In contrast, the most spectacularly failed merger in recent memory–Dewey & LeBoeuf–essentially began with the creation of an internal class system that rewarded select partners with lucrative side deals that became albatrosses to the firm. When the firm’s survival depended, in part, on certain partners amending the terms of their guaranteed deals, they allegedly refused, and it wasn’t long before the dominos began to fall with breathtaking speed. Could a stronger culture have saved Dewey? It’s impossible to know for sure, but it is fair to assume that many of the underlying elements leading to Dewey’s demise–outsized incentives that created a star culture, the inability to fully integrate Dewey Ballantine and LeBoeuf Lamb, a complete lack of transparency–would not have existed in a firm that valued culture over growth for the sake of growth.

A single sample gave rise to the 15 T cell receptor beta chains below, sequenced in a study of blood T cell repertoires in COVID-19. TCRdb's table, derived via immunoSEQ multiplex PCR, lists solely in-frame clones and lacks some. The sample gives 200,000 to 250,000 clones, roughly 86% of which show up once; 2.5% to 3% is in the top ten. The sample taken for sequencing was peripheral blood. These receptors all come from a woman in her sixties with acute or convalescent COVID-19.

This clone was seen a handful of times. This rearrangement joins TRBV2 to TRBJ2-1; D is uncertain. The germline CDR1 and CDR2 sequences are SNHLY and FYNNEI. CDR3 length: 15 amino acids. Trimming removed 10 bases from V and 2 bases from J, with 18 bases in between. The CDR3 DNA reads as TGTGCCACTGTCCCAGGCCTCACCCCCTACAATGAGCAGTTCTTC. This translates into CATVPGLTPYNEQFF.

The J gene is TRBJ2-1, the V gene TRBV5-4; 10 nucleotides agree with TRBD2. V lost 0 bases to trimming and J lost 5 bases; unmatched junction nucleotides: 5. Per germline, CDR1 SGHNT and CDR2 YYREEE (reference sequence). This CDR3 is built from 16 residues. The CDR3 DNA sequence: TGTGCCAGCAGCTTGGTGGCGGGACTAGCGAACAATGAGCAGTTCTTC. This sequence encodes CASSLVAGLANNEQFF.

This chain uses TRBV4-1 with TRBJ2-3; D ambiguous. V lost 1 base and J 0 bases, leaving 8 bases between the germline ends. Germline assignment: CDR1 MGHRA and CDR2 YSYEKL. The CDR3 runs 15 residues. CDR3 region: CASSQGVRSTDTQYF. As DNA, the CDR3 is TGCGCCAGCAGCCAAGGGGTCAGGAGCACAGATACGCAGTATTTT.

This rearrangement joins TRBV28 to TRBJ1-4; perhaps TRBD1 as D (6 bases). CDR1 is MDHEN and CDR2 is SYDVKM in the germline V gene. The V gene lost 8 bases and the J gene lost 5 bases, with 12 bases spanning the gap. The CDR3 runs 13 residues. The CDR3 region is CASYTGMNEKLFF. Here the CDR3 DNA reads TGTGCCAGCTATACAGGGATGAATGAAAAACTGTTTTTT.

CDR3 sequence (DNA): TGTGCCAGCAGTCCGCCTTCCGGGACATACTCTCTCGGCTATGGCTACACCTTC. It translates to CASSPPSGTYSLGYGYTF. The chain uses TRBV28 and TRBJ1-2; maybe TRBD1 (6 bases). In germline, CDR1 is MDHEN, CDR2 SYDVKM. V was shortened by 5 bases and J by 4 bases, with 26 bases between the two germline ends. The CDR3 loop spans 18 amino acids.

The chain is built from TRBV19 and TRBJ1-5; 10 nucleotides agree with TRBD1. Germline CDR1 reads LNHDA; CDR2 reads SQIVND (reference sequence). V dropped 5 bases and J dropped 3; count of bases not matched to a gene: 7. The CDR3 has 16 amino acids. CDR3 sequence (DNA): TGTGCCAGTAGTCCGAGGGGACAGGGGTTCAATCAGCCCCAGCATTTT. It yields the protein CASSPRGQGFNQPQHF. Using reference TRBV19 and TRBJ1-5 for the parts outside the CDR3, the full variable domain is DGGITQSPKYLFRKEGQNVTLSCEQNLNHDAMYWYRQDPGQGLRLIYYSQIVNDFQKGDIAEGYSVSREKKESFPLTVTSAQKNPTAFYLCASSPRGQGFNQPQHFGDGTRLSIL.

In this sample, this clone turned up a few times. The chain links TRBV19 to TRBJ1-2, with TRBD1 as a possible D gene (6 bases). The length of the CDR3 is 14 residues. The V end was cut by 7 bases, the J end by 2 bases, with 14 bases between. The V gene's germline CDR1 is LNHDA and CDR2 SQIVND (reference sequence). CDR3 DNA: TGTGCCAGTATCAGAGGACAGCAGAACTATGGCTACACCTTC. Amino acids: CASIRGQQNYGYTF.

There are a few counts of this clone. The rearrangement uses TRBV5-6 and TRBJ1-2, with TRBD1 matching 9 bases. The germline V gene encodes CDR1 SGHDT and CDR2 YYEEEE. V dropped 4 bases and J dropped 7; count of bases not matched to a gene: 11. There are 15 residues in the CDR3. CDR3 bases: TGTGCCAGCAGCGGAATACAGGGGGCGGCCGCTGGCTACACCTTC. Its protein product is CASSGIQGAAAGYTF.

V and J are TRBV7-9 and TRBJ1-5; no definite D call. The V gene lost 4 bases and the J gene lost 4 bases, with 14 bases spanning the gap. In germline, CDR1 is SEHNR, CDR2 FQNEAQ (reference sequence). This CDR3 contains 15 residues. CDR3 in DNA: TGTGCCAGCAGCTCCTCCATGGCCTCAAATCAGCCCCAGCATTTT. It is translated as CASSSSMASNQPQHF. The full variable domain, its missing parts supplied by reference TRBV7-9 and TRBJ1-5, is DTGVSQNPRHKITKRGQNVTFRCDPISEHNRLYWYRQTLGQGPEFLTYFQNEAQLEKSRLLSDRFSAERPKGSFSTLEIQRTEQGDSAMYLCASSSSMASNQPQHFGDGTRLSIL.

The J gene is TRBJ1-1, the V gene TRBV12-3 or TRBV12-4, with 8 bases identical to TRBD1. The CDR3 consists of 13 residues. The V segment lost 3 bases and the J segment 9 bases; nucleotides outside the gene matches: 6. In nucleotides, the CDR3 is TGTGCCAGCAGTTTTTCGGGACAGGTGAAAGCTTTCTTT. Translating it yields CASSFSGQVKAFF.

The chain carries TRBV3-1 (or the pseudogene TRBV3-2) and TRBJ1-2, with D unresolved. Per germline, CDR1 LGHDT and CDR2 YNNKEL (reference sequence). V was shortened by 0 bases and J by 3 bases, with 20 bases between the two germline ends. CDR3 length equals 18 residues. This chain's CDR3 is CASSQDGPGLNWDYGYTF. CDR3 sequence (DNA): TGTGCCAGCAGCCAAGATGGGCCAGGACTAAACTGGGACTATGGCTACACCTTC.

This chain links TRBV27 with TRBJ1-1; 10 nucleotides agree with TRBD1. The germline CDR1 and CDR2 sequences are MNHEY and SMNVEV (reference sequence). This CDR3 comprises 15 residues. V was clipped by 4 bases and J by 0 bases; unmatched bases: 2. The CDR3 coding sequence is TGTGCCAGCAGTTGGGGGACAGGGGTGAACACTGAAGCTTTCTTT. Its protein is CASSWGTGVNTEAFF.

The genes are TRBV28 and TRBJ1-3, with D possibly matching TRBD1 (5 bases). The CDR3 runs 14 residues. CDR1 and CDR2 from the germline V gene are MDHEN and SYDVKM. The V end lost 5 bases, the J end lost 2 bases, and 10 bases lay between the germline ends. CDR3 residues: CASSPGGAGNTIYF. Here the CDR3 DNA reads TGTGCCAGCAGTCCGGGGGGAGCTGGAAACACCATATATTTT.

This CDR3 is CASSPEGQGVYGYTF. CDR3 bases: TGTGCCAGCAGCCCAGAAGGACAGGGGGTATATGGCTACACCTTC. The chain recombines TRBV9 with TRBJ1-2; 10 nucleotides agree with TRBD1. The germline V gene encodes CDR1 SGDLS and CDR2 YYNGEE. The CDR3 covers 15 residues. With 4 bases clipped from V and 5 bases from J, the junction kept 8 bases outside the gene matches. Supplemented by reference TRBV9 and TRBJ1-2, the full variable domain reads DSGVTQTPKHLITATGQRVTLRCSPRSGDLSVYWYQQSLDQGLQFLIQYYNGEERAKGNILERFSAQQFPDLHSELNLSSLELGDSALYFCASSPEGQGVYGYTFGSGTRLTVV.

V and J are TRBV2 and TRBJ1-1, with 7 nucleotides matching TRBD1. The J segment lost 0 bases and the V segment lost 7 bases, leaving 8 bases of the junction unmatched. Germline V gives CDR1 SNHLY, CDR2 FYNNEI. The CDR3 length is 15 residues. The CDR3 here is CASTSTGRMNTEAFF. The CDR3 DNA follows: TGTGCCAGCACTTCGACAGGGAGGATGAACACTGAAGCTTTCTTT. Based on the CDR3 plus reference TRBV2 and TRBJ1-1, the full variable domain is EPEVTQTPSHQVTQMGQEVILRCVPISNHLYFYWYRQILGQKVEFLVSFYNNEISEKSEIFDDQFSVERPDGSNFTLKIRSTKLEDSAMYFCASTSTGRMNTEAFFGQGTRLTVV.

The challenges of effective law firm cultural integration play out in the context of a rapidly evolving market. The pressures facing Am Law 100 firms in 2016 vs. 2006 are akin to the pressures on a college student vs. a third grader. Indeed, many of the new global megafirms, whose size and scale are the differentiators, were created as a strategic response to a post-recession world. The question is: Are these firms built to withstand the inevitable storms all law firms face, or will they crater under their own weight? Certainly, some will fail while others thrive, and I would not be surprised if culture was a deciding factor.  

Jamie Diaferia is CEO of Infinite Global